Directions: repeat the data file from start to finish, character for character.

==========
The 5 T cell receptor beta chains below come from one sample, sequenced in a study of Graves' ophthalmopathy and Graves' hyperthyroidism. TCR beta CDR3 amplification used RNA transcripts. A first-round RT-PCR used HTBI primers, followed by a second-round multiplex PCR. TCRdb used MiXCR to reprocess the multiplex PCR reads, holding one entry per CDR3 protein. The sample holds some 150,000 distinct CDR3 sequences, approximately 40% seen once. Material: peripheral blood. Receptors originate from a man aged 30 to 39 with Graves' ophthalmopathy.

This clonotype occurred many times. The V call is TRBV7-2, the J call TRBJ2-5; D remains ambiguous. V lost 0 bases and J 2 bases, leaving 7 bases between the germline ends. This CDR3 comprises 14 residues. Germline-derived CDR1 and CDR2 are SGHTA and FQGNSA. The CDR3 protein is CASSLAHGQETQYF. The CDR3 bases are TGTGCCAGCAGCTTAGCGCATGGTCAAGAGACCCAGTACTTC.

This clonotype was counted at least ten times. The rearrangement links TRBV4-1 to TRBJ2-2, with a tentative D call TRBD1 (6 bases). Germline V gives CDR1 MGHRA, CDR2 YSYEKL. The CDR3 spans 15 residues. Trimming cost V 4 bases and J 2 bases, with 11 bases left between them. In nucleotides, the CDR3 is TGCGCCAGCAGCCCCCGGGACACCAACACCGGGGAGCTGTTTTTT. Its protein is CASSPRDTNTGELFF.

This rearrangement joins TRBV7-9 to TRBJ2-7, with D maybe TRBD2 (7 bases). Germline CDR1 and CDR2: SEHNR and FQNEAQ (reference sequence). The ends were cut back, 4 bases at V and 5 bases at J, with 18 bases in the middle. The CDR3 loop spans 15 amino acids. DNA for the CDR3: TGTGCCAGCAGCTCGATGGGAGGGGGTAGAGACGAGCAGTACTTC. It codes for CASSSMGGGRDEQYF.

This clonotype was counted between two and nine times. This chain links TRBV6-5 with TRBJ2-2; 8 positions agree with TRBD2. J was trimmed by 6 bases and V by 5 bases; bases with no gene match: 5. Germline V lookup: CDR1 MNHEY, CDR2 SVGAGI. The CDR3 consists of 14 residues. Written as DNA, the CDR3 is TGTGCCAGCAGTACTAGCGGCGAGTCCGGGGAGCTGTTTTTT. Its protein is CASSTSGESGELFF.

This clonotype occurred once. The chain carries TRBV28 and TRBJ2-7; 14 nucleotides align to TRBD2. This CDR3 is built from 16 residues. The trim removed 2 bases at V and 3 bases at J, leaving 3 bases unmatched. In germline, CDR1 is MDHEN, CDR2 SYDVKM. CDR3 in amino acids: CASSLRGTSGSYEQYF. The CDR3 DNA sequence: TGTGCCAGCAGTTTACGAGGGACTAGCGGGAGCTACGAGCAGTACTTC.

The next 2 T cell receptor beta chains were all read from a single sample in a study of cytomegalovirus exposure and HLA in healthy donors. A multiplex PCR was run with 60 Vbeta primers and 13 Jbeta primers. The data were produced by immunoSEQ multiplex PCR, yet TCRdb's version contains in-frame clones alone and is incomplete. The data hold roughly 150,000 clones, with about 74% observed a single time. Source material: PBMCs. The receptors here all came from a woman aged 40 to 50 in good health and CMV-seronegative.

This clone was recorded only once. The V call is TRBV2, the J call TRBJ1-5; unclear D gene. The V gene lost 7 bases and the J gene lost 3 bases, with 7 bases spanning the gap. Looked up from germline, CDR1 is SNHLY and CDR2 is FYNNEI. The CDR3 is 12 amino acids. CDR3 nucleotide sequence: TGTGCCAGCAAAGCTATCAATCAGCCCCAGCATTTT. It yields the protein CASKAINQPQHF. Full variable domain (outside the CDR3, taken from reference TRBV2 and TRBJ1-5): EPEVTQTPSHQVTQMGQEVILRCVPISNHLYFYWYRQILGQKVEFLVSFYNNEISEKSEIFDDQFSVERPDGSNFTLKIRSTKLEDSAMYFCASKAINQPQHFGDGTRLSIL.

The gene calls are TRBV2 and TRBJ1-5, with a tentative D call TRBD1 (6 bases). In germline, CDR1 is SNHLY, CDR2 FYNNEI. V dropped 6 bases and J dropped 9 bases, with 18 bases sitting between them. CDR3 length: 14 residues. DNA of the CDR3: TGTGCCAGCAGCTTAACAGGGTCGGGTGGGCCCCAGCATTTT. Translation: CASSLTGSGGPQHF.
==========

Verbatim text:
The 5 T cell receptor beta chains below come from one sample, sequenced in a study of Graves' ophthalmopathy and Graves' hyperthyroidism. TCR beta CDR3 amplification used RNA transcripts. A first-round RT-PCR used HTBI primers, followed by a second-round multiplex PCR. TCRdb used MiXCR to reprocess the multiplex PCR reads, holding one entry per CDR3 protein. The sample holds some 150,000 distinct CDR3 sequences, approximately 40% seen once. Material: peripheral blood. Receptors originate from a man aged 30 to 39 with Graves' ophthalmopathy.

This clonotype occurred many times. The V call is TRBV7-2, the J call TRBJ2-5; D remains ambiguous. V lost 0 bases and J 2 bases, leaving 7 bases between the germline ends. This CDR3 comprises 14 residues. Germline-derived CDR1 and CDR2 are SGHTA and FQGNSA. The CDR3 protein is CASSLAHGQETQYF. The CDR3 bases are TGTGCCAGCAGCTTAGCGCATGGTCAAGAGACCCAGTACTTC.

This clonotype was counted at least ten times. The rearrangement links TRBV4-1 to TRBJ2-2, with a tentative D call TRBD1 (6 bases). Germline V gives CDR1 MGHRA, CDR2 YSYEKL. The CDR3 spans 15 residues. Trimming cost V 4 bases and J 2 bases, with 11 bases left between them. In nucleotides, the CDR3 is TGCGCCAGCAGCCCCCGGGACACCAACACCGGGGAGCTGTTTTTT. Its protein is CASSPRDTNTGELFF.

This rearrangement joins TRBV7-9 to TRBJ2-7, with D maybe TRBD2 (7 bases). Germline CDR1 and CDR2: SEHNR and FQNEAQ (reference sequence). The ends were cut back, 4 bases at V and 5 bases at J, with 18 bases in the middle. The CDR3 loop spans 15 amino acids. DNA for the CDR3: TGTGCCAGCAGCTCGATGGGAGGGGGTAGAGACGAGCAGTACTTC. It codes for CASSSMGGGRDEQYF.

This clonotype was counted between two and nine times. This chain links TRBV6-5 with TRBJ2-2; 8 positions agree with TRBD2. J was trimmed by 6 bases and V by 5 bases; bases with no gene match: 5. Germline V lookup: CDR1 MNHEY, CDR2 SVGAGI. The CDR3 consists of 14 residues. Written as DNA, the CDR3 is TGTGCCAGCAGTACTAGCGGCGAGTCCGGGGAGCTGTTTTTT. Its protein is CASSTSGESGELFF.

This clonotype occurred once. The chain carries TRBV28 and TRBJ2-7; 14 nucleotides align to TRBD2. This CDR3 is built from 16 residues. The trim removed 2 bases at V and 3 bases at J, leaving 3 bases unmatched. In germline, CDR1 is MDHEN, CDR2 SYDVKM. CDR3 in amino acids: CASSLRGTSGSYEQYF. The CDR3 DNA sequence: TGTGCCAGCAGTTTACGAGGGACTAGCGGGAGCTACGAGCAGTACTTC.

The next 2 T cell receptor beta chains were all read from a single sample in a study of cytomegalovirus exposure and HLA in healthy donors. A multiplex PCR was run with 60 Vbeta primers and 13 Jbeta primers. The data were produced by immunoSEQ multiplex PCR, yet TCRdb's version contains in-frame clones alone and is incomplete. The data hold roughly 150,000 clones, with about 74% observed a single time. Source material: PBMCs. The receptors here all came from a woman aged 40 to 50 in good health and CMV-seronegative.

This clone was recorded only once. The V call is TRBV2, the J call TRBJ1-5; unclear D gene. The V gene lost 7 bases and the J gene lost 3 bases, with 7 bases spanning the gap. Looked up from germline, CDR1 is SNHLY and CDR2 is FYNNEI. The CDR3 is 12 amino acids. CDR3 nucleotide sequence: TGTGCCAGCAAAGCTATCAATCAGCCCCAGCATTTT. It yields the protein CASKAINQPQHF. Full variable domain (outside the CDR3, taken from reference TRBV2 and TRBJ1-5): EPEVTQTPSHQVTQMGQEVILRCVPISNHLYFYWYRQILGQKVEFLVSFYNNEISEKSEIFDDQFSVERPDGSNFTLKIRSTKLEDSAMYFCASKAINQPQHFGDGTRLSIL.

The gene calls are TRBV2 and TRBJ1-5, with a tentative D call TRBD1 (6 bases). In germline, CDR1 is SNHLY, CDR2 FYNNEI. V dropped 6 bases and J dropped 9 bases, with 18 bases sitting between them. CDR3 length: 14 residues. DNA of the CDR3: TGTGCCAGCAGCTTAACAGGGTCGGGTGGGCCCCAGCATTTT. Translation: CASSLTGSGGPQHF.